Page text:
How To Care for Trees Throughout the Year, According to an Arborist

Photo: Stocksy / Rachel Bellinsky
While there may be some distinctions between regions, there are a few general rules when it comes to learning how to care for trees.

“As an example, in the Pacific Northwest, we have different trends in weather and our climate is quite different from say, Colorado or Virginia, so this will change depending on your specific needs,” says Lisa Tadewaldt, an arborist certified by the International Society of Arboriculture and co-founder of Urban Forest Pro, a tree care company based in Portland, Oregon.

Even if the degree to which these effects can happen (due to extremes in temperatures per region), the seasonal patterns are also pretty universal. Here is a good guide to caring for your trees year round, broken down by seasons.

Experts In This Article
  • Lisa Tadewaldt, Lisa Tadewaldt is an arborist certified by the International Society of Arboriculture and co-founder of Urban Forest Pro, a tree care company based in Portland, Oregon.

How to care for trees in each season

1. Summer

“Our summers get warm and much of the Western States experience droughts, so watering in the summer can be really important,” says Tadewaldt. You'll likely need to water once per week but take note of overwatering signs.

“A big one is pooling that doesn't absorb too quickly in the ground, which means you've achieved a wetted soil depth of anywhere from 18-24 inches, which is good,” she says. It's best to water early in the morning or late into the night to avoid evaporation in the hot daytime hours too.

2. Autumn

Take a look at your trees in fall and see if any look like they could be susceptible to an accident in the coming weeks or months. “If you have a limb you think is compromised and could come down in a heavy snowstorm or wind, it's best to address that cut in the fall,” says Tadewaldt. “It's always better to cut a problematic limb too early versus waiting for it to fall unexpectedly, as they can easily kill a person or damage any number of assets.”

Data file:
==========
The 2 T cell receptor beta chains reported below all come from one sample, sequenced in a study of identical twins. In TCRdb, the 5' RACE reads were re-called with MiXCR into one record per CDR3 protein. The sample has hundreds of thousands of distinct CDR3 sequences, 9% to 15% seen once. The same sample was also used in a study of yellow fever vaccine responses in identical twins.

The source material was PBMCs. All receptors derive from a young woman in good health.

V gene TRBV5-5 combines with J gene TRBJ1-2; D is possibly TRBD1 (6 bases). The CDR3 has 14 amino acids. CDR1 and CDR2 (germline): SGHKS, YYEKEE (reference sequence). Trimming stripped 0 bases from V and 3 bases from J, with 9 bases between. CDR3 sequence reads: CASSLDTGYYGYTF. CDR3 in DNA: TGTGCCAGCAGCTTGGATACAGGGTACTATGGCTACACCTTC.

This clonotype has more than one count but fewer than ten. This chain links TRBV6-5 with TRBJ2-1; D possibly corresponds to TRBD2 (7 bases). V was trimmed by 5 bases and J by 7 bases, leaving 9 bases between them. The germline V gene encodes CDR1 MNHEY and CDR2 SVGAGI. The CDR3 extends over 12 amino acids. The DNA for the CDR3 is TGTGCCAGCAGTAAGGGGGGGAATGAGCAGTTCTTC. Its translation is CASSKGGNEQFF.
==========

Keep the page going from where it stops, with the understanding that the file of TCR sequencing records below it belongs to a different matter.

And so long as your region isn't overly wet in the fall, you'll likely maintain a watering schedule similar to summer (albeit a bit lighter), as fall is also quite dry for most regions. “Continue to check soil moisture depths, avoid pooling, and monitor the nighttime temperatures to avoid watering for that first freeze of the season,” she says.

3. Winter

Winter is when you'll likely not need watering, as it's cold and often has moisture and precipitation that season, so it’ll be more naturally moist due to the season’s weather habit. (This may differ if your region is super dry.)

“If you happen to not have a wet winter and the soil and air temperatures are above 40 degrees, you can water, but I'd only recommend that in particularly dry spells,” says Tadewaldt. “If you have cracked soil from cyclical freezing and thawing, avoid watering those cracked regions as it can damage the roots that are left exposed."

Also, water by midday so that the water has an opportunity to soak into the soil prior to the nighttime ground freezing. Winter is also the ideal time to perform your tree maintenance tasks, pending you can do so with secure footing. It is best to call in a professional for these tasks.